Education for all, according to Kapil Sibal

Posted: July 15, 2009 in IITs, The Right To Education Act, villagers
Tags: , , , , ,

For all the sense HRD Minister Kapil Sibal made when he was on TV talking about the need to reform the education system, I really believed here was a doer and not a talker. According to him the The Right to Education Act, will be our “societal obligation” to the underprivileged. So far so good, or so I thought!
But now that Bill is on its way to becoming an Act, it’s obvious that neither Mr Sibal nor his government is interested in making it an instrument of change to educate poor Indians. All he wants to do is to push his party’s ‘backward’ agenda which will, he hopes, get him and his party more votes in the future.
If Mr Sibal really cared for the millions of children who don’t have access to even a slate and pencil, why doesn’t he open more schools, and get more teachers in the villages? I guess, that’s too much trouble for him. So instead, he and his government will push through a Bill that will be used as a stick to beat private educational institutions into agreeing to part with 25 per cent seats for the underprivileged – the same underprivileged the government has never had any intention of empowering for the past 60-odd years, because it suits the politicians to keep them that way.
If every child between the age of 6 and 14 can get free education in government schools, why force private educational institutions to reserve seats? Is it because Mr Sibal knows that the Bill is not even worth the paper it’s printed on and will do nothing to empower the nation’s underprivileged children? And pray, why have the kids below 6 years of age been left out? Does the government believe that education only begins after the age of six? Hasn’t he heard of play schools? Or does he believe that is the rich man’s preserve? Maybe there too he can demand reservation?
Free education is a great idea, if you consider its benefits for the weaker sections. But to implement the idea you need two things – SCHOOLS and TEACHERS. And there aren’t too many of them around in the countryside, are they? And there never will be, because educating millions of kids in this country takes money. And the politicians are too busy lining their pockets with the green stuff, to worry about educating some poor kid in a village.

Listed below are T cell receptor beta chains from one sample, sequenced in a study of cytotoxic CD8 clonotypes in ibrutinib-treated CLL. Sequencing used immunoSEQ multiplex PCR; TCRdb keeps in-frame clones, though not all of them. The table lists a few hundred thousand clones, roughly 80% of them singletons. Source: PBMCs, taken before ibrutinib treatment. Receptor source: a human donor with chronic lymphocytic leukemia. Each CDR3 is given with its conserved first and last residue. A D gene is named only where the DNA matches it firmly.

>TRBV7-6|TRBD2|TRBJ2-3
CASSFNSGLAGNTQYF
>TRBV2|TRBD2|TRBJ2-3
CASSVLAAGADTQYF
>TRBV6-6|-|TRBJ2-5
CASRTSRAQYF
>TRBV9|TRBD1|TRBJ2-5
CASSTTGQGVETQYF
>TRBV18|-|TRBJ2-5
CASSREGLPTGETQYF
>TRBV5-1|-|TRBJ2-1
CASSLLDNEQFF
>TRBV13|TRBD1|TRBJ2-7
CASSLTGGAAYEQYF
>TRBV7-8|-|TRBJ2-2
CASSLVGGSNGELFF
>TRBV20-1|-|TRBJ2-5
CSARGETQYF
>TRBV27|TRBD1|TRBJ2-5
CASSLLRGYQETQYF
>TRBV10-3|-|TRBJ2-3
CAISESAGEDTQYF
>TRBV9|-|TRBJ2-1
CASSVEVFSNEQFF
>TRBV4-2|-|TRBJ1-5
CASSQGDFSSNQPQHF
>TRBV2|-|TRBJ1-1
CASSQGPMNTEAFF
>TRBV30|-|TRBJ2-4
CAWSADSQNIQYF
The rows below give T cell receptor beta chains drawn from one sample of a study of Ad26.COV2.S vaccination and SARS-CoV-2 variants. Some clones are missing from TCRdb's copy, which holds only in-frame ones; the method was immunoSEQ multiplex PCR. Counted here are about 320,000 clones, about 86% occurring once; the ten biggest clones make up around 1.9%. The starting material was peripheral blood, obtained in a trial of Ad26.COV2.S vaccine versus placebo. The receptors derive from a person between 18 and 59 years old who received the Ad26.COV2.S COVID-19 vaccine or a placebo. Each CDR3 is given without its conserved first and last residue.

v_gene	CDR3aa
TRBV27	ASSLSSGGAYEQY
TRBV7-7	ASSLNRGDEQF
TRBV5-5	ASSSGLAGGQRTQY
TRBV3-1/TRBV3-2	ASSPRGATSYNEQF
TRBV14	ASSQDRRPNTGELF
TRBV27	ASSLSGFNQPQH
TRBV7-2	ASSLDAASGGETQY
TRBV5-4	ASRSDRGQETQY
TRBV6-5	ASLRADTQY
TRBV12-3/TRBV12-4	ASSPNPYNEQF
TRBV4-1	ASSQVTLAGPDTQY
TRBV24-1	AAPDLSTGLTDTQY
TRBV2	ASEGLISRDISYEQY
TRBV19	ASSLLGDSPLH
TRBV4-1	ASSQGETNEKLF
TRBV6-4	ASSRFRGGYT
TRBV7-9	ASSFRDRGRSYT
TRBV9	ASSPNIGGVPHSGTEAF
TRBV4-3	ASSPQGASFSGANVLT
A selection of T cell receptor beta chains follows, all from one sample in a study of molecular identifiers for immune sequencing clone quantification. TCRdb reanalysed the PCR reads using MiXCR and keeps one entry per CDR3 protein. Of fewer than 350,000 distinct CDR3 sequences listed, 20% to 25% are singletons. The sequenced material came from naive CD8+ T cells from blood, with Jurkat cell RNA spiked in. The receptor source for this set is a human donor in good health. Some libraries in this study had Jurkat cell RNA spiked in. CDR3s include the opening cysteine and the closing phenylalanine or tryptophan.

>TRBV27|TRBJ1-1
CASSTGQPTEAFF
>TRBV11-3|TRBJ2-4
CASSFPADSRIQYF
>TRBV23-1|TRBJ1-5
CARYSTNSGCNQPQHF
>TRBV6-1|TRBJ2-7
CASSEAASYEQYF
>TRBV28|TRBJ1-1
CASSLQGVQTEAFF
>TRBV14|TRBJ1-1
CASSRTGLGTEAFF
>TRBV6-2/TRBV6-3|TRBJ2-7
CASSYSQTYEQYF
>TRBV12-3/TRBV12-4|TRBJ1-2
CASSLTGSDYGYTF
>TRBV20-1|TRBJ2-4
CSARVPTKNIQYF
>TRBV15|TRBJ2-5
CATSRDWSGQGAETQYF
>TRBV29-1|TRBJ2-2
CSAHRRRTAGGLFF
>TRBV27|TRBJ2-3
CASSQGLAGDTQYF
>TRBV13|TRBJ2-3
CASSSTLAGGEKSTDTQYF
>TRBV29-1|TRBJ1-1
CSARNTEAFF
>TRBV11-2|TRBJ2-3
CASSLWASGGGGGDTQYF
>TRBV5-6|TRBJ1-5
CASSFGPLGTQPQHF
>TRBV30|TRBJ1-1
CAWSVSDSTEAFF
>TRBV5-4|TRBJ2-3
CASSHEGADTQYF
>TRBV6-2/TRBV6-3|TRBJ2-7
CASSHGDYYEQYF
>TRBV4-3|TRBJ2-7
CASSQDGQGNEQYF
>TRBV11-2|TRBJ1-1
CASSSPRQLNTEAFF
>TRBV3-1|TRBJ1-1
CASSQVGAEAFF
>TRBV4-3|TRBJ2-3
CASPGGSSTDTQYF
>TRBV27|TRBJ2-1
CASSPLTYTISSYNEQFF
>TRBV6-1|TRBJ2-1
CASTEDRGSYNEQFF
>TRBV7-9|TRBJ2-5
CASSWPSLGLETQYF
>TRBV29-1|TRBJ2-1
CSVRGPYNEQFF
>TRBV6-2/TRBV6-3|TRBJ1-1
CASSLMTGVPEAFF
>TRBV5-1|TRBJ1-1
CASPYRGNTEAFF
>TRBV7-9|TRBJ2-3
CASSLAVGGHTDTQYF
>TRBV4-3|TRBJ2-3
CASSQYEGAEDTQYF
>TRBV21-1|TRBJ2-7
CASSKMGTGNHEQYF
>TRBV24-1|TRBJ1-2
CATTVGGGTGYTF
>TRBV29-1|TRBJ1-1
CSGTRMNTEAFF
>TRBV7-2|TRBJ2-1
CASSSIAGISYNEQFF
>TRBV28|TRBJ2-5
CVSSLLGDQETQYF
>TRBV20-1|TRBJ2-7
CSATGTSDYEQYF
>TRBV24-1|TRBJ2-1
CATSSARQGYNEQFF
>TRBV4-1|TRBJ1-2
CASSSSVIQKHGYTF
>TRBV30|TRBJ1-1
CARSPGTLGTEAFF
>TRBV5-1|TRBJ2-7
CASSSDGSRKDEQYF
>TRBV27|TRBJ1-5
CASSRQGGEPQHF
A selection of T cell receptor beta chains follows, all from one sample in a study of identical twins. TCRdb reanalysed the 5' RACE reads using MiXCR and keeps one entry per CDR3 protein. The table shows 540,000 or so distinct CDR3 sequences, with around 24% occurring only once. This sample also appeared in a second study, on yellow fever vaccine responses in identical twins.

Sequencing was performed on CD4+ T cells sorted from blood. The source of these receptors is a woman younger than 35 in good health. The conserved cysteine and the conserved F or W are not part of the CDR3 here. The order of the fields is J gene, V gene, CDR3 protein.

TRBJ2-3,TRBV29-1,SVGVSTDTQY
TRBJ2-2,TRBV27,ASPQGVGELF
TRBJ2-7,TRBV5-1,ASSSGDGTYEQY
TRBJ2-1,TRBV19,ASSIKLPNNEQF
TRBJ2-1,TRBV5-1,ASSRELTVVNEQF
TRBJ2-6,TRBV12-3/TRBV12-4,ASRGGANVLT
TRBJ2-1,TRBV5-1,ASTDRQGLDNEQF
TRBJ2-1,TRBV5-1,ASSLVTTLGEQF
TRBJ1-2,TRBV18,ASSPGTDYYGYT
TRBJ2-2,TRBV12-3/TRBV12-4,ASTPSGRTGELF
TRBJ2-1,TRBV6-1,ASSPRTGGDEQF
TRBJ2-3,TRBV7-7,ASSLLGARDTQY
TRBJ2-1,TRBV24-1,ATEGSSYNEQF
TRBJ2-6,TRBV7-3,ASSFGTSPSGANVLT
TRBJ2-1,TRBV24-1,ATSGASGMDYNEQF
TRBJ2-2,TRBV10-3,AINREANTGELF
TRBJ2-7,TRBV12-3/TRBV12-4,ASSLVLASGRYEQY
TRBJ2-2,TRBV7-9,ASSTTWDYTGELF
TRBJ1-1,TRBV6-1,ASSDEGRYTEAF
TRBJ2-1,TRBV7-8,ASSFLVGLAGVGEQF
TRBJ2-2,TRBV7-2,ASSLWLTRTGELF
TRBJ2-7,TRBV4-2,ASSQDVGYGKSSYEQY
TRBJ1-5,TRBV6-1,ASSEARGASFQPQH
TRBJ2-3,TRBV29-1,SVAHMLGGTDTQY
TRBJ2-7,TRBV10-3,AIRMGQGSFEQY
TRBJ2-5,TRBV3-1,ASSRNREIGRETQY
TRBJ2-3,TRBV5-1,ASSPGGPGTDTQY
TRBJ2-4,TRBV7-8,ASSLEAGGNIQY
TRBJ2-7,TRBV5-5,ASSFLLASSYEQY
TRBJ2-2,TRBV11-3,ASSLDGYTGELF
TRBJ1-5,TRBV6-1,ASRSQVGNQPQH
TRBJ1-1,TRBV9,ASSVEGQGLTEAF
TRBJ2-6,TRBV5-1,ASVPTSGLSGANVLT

You have only to visit the interiors of any State in India to realise there is nothing like an education system prevalent there. When we lived in UP some years ago, we drove into a village near Lucknow, and saw a board that proudly proclaimed ‘English Medium School’. The building, however, had neither a roof nor proper walls. At some places there were just thatched huts and there were neither students nor teachers. And this was just 40 kms from the capital of the State, so you can guess what it must be like in the interiors.
Look what reservations have done to the IITs. Over a thousand seats meant for the underprivileged are lying vacant there, and people who deserve to get in and can afford to pay can’t get in, because those seats are not meant for them. So while the IITs bleed, the government is too busy playing the reservation card.
We met Shabana Azmi some months ago in Pune and she told us about how her father, the Late Kaifi Azmi started a tailoring school for underprivileged girls and women in a village called Mijwan near near his hometown Azamgarh. Now that is empowerment, and not the kind that Mr Sibal and his friends in Parliament swear by. There’s a lady doctor in the US who runs a charity organisation called Home of Hope. She raises funds in the US so that the street kids in India can lead a better life. And here we have a group of 500 plus men and women, who swear on the Bhagwad Gita, and then make themselves rich with the money meant for the poor.
What surprises me even more is the silence from a majority of the educated and supposedly intelligent media. Most of them seemed to be happy to play along with what the government feeds them and just don’t seem to be interested in asking the right questions. Maybe the freebies and the junkets are something they are getting used to.
During the time when V.P. Singh played his Mandal card, I remember asking a colleague, who was an SC, how he felt now that his kids would be assured a government job. He said he felt like the cow that just got the owner’s name branded on its hide. So much for reservations! Oh and just in case you think I am saying all this because I have an ulterior motive — my son studies in a government aided SSC school and I am quite happy about it.
  1. Nilesh Sane says:

    Well written. As long as there are poor in the country there will always be leaders who would want to keep them that way. And what better way than to deprive the source of education from the needy and the deserved?

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